But to get back to your original question, smaller bite wounds can usually be treated successfully at your local medical practice. However, if deeper structures such as muscles or joints are affected or if the tissue is severely lacerated, it is easier to be treated with emergency care. If necessary, the plastic surgery ward is nearby, where the removal of dead tissue and placements of drains is part of the daily business. Both may be required even with seemingly innocuous looking cat bites, as these are often very tricky due to the depth of the bite.
What’s the treatment for animal bites?
To rule out the possibility of foreign bodies, such as tooth fragments, the bite site is often x-rayed. It is then examined carefully under local anaesthetic: How deep is the wound? Are there any debris or contaminants? The wound is then rinsed and disinfected. If the bite has lacerated the tissue, this is removed in order to help the wound heal.
If the wound is very deep, we speed up the process of wound secretion by draining it. Bite wounds are practically never sutured. It’s like a puddle: if it’s covered up, it can’t dry out. For a bite wound to heal well without getting infected, it needs to be dry. Depending on the size of the wound, it may be dressed with a sterile bandage. With more serious injuries, we recommend using a splint or sling to immobilise the body part affected to help reduce swelling.
Will I need a vaccination?
If your tetanus vaccine protection is insufficient, you will receive a booster after an animal bite. Depending on your age and the depth and/or contamination of the wound, a booster will be repeated every 5, 10 or 20 years. Depending on the type of animal involved, you may also need a rabies vaccine, especially for non-native dogs or dogs that you don’t know and wild animals such as foxes or bats. Depending on the probability of a corresponding transmission, we also support the active vaccination immunisation passively with the delivery of antibodies.
What’s the procedure when you get back home?
Remember to take the antibiotics daily for as long as prescribed and have painkillers on hand in case you need them. If you’re bitten on the arm, hand or leg, it helps to elevate and immobilise the body part affected initially so the swelling can go down.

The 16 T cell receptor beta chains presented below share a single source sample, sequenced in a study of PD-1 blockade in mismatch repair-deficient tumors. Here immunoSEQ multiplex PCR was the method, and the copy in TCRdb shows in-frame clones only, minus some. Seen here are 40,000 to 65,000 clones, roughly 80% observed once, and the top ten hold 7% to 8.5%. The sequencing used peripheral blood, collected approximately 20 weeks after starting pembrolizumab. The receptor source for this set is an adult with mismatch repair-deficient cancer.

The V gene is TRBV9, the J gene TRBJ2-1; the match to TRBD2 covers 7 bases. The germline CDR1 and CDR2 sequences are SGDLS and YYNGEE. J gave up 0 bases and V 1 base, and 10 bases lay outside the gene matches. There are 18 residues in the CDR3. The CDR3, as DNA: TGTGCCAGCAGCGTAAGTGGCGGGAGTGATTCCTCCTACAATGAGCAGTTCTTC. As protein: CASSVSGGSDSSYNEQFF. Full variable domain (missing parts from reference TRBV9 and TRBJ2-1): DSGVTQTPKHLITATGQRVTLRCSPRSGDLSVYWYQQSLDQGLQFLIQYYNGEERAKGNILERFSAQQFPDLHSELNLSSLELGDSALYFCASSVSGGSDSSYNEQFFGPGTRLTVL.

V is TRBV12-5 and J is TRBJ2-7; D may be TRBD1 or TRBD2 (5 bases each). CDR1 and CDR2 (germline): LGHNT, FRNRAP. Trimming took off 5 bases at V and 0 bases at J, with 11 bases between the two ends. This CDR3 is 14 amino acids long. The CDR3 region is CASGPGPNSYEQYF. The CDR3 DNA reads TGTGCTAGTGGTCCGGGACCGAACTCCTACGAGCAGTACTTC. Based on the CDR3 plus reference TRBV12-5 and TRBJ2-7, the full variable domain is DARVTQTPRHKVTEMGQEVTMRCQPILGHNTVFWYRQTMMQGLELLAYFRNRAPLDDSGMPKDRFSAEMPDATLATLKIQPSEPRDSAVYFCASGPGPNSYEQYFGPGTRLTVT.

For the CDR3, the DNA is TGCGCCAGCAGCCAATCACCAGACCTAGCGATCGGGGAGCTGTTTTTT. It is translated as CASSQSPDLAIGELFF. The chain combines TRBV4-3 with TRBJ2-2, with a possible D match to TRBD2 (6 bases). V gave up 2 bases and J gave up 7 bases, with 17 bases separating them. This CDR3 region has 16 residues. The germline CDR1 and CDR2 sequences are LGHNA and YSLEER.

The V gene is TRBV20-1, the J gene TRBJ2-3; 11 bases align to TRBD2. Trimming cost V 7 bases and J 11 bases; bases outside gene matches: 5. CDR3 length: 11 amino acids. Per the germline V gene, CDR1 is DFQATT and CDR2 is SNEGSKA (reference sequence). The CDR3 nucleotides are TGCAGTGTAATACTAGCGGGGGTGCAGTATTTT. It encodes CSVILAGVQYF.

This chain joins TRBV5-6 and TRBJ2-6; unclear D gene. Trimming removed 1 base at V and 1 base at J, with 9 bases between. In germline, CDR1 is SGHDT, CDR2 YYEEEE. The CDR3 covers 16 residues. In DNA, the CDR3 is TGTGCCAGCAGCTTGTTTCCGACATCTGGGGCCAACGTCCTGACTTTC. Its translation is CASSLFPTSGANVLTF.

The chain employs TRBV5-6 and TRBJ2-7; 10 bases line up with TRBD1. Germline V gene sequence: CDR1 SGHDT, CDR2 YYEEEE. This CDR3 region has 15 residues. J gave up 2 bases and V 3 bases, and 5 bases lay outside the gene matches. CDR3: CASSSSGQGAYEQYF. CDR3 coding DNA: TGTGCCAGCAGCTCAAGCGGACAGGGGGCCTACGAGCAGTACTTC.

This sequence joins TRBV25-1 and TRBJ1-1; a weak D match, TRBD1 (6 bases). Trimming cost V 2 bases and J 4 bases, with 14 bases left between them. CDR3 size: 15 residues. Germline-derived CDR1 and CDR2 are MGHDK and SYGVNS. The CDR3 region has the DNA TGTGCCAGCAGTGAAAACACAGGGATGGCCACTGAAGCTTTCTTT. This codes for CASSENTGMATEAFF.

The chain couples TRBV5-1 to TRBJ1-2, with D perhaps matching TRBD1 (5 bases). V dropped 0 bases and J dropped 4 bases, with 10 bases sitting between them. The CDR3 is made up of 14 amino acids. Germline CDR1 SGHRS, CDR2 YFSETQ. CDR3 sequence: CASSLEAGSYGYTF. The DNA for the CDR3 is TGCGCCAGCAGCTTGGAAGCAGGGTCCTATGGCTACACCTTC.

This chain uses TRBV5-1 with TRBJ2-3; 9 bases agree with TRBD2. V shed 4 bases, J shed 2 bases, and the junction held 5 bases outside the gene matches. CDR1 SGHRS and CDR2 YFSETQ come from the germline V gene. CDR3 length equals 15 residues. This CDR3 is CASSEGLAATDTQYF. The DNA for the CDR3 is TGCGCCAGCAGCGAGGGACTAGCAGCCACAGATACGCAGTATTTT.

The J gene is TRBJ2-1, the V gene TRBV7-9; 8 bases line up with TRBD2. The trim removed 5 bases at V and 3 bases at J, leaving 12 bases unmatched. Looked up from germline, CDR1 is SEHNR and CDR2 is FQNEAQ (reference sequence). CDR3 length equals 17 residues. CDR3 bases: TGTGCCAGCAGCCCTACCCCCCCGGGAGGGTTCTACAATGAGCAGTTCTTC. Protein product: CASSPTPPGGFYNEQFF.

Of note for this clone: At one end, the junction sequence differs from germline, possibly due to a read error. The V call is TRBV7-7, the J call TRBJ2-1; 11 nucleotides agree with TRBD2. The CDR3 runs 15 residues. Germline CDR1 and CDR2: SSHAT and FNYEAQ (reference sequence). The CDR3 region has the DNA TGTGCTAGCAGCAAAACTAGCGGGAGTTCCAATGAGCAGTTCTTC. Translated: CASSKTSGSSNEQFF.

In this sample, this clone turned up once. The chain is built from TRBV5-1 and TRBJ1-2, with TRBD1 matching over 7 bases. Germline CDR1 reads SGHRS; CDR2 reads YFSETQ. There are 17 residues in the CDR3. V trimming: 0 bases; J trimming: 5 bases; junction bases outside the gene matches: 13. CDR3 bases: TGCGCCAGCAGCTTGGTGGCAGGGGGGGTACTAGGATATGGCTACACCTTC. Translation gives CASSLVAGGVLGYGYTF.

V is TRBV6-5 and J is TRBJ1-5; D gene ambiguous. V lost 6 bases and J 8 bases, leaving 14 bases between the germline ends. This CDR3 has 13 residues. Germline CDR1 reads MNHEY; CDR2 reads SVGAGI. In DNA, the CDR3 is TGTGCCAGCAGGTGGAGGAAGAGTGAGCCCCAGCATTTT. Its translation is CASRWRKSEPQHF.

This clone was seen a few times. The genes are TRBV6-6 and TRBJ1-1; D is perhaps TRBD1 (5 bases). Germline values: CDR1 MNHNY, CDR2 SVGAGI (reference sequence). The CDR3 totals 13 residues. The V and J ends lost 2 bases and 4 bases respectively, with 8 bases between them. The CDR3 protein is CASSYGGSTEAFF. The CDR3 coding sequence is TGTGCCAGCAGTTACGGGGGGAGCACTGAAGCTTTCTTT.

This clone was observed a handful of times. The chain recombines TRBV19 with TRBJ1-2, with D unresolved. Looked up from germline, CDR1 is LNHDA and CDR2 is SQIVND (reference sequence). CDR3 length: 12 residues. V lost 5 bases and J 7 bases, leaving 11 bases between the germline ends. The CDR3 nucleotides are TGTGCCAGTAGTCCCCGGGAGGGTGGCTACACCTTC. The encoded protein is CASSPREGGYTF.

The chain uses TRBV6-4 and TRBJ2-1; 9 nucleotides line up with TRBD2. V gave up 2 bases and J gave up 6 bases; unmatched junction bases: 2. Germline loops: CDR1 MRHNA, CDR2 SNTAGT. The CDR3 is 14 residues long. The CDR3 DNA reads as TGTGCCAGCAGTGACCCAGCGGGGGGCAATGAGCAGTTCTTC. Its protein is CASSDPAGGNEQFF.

You should change the dressing daily and inspect the wound for signs of infection such as redness, swelling and pus. In order to detect any complications in the healing process at an early stage, we generally recommend that the wound is checked by a medical professional after 48 hours. The next steps can also be discussed at this time. Generally speaking, If you’ve had the wound examined and treated by your family doctor or in hospital, there is very little risk of infection.
What if you’re bitten by another type of pet, such as a guinea pig, hamster, rabbit or rat?
Regardless of whether the bite is from a guinea pig, hamster, rabbit, rat, cat or dog, every animal bite requires medical treatment. And this treatment should be sought as quickly as possible so that the fresh wound can be examined and assessed. So the above procedure applies to a bite from any pet.
Dr Sabrina Jegerlehner is an emergency medical physician specialising in internal medicine. She works as a senior consultant at Inselspital in Bern, where she heads up the COVID track and co-manages the fast track. This is essentially an emergency practice, so she is very familiar with bite injuries.
Her research also focuses on immediate care, with point-of-care testing addressing immediate diagnosis, i.e. relocating the laboratory directly to the hospital bedside where possible.